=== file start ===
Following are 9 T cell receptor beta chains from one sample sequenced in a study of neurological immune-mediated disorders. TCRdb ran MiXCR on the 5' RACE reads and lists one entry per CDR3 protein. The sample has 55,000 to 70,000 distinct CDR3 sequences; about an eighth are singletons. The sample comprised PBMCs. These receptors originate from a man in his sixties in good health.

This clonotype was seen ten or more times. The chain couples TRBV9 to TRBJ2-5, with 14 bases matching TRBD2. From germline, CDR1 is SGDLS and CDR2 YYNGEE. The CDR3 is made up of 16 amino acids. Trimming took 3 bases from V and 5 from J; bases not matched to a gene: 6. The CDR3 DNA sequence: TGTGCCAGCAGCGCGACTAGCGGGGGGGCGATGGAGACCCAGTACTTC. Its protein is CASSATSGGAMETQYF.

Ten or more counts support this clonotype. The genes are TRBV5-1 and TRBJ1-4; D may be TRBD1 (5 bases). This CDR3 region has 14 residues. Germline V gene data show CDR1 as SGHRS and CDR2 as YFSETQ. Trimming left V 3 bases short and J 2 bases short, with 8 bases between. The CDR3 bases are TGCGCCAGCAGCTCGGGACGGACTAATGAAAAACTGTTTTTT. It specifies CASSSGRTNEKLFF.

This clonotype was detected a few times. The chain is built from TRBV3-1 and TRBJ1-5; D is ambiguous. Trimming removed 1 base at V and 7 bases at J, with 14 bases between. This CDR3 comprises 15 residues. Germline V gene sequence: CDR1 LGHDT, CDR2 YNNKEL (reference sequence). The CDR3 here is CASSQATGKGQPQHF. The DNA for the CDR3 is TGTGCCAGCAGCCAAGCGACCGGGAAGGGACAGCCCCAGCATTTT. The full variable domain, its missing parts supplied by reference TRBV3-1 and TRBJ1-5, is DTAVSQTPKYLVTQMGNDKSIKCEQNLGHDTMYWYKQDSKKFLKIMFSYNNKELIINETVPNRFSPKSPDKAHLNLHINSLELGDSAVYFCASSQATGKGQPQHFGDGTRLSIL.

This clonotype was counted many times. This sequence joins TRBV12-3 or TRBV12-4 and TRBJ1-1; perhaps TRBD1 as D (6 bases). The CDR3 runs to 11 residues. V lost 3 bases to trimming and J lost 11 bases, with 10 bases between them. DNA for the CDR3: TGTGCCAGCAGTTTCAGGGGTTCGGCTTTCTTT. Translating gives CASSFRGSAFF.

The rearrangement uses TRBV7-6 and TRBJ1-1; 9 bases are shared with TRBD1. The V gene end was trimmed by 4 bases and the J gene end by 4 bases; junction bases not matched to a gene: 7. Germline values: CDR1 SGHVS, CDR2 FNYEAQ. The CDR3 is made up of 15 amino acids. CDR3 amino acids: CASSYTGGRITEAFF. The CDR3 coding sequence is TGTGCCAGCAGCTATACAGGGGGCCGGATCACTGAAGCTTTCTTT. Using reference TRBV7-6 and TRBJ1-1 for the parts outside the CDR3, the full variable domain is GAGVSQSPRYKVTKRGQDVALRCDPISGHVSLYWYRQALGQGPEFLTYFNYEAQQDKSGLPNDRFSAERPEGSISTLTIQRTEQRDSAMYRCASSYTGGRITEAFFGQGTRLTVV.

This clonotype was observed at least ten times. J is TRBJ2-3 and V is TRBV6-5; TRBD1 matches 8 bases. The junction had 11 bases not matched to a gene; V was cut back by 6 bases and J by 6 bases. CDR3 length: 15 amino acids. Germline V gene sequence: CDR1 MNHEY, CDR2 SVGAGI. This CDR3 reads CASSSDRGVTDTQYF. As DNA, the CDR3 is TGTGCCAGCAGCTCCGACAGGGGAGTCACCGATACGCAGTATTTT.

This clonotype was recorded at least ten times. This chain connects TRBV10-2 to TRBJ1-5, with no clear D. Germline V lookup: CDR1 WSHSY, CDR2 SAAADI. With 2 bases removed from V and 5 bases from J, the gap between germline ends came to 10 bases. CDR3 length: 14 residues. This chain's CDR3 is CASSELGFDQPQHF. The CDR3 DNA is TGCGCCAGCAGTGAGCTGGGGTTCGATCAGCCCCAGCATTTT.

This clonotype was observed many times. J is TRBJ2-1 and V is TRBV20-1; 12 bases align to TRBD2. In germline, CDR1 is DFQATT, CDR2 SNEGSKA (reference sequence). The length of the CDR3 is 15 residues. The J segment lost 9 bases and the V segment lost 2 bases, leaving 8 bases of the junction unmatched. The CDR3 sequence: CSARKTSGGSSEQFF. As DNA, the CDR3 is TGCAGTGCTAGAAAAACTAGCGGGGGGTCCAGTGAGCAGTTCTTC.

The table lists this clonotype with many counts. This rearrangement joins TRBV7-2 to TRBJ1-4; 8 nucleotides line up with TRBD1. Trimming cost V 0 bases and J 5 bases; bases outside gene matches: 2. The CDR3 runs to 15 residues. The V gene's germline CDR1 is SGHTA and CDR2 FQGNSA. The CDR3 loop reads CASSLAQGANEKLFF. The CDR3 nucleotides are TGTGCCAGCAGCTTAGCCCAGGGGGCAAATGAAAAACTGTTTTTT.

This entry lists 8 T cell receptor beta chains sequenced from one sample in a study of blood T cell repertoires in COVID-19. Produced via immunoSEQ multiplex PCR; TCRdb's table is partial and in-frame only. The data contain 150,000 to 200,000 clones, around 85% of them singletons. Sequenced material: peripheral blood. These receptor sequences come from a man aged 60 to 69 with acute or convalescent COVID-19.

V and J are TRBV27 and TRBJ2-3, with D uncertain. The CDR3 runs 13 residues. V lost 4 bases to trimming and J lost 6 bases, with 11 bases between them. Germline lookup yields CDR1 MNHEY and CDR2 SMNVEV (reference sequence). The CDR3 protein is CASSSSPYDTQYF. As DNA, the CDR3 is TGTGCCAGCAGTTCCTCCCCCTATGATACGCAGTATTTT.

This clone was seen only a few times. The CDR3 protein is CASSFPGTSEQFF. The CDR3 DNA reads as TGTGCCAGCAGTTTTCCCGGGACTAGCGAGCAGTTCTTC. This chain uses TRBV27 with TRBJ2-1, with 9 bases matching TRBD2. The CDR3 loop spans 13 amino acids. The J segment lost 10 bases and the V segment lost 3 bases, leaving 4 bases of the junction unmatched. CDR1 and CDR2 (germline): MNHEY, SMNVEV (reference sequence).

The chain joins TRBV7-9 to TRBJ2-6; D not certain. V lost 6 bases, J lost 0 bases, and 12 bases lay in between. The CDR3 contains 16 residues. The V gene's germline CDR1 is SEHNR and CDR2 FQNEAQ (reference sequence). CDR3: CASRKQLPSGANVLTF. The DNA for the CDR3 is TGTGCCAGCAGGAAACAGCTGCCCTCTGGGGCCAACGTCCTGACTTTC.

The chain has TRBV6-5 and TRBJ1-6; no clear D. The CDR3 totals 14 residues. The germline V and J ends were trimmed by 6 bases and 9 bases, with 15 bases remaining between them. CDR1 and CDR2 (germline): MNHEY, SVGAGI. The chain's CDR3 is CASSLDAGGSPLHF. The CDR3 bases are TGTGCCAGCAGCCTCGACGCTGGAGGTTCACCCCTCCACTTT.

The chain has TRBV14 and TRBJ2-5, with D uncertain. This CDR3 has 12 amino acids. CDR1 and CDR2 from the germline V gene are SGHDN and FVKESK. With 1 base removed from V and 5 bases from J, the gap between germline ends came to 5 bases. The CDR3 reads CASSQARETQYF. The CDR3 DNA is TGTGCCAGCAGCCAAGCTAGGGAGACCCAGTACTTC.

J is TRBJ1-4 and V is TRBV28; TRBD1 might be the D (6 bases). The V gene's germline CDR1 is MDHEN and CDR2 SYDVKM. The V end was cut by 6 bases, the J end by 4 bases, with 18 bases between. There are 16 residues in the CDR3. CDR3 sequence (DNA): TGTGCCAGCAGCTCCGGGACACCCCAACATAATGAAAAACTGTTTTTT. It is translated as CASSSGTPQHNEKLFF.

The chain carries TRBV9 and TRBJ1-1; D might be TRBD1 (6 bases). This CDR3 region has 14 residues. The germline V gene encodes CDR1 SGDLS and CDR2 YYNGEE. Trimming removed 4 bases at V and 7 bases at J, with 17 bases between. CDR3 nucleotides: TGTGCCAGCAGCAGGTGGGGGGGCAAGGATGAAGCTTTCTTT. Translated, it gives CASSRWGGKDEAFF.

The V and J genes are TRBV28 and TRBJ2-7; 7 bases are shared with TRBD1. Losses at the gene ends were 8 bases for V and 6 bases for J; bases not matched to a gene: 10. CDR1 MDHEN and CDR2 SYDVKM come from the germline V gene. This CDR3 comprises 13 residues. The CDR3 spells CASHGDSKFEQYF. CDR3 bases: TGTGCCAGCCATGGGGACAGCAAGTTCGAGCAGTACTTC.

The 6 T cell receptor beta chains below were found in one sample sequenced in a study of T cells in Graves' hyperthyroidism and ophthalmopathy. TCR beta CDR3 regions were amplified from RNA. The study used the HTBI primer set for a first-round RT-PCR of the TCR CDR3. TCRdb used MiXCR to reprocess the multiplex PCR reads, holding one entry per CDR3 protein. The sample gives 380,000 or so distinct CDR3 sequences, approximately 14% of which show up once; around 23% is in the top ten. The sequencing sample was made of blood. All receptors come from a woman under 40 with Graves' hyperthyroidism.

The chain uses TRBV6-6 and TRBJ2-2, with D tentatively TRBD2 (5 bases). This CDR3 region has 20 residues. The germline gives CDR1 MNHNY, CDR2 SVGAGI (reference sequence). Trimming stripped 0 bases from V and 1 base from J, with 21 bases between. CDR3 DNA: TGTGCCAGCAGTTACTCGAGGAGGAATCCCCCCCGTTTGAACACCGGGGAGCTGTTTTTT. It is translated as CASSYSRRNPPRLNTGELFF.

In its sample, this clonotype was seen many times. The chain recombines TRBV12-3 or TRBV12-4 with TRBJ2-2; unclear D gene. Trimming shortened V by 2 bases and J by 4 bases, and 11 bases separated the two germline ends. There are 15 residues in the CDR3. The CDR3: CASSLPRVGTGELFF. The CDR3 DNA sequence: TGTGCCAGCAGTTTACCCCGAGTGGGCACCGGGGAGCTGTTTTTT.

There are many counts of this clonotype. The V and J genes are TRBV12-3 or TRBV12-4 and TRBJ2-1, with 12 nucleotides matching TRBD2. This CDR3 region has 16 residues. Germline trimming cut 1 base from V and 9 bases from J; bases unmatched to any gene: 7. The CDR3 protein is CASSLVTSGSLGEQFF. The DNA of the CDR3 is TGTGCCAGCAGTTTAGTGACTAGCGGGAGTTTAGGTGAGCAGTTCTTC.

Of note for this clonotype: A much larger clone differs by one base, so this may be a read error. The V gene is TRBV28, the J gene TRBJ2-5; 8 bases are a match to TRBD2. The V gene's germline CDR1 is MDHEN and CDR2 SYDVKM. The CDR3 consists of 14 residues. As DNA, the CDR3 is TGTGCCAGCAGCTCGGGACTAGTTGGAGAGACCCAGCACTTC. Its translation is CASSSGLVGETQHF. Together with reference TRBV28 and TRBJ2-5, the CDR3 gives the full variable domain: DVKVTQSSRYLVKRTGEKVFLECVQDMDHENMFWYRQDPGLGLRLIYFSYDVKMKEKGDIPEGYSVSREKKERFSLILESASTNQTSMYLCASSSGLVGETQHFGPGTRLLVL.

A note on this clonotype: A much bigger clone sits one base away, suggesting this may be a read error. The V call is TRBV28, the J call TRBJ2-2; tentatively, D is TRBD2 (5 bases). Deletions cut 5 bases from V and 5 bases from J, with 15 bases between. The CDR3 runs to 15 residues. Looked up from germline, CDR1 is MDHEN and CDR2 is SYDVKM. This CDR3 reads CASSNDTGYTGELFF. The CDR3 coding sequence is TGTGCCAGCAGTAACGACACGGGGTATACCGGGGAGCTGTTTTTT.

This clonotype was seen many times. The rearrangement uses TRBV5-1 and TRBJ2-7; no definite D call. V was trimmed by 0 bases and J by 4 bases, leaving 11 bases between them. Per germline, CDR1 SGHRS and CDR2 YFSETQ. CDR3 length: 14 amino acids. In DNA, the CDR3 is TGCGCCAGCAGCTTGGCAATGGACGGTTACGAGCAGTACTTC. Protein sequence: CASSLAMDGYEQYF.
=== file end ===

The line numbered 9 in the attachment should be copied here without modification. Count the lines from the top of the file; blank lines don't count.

This clonotype was observed many times. J is TRBJ2-1 and V is TRBV20-1; 12 bases align to TRBD2. In germline, CDR1 is DFQATT, CDR2 SNEGSKA (reference sequence). The length of the CDR3 is 15 residues. The J segment lost 9 bases and the V segment lost 2 bases, leaving 8 bases of the junction unmatched. The CDR3 sequence: CSARKTSGGSSEQFF. As DNA, the CDR3 is TGCAGTGCTAGAAAAACTAGCGGGGGGTCCAGTGAGCAGTTCTTC.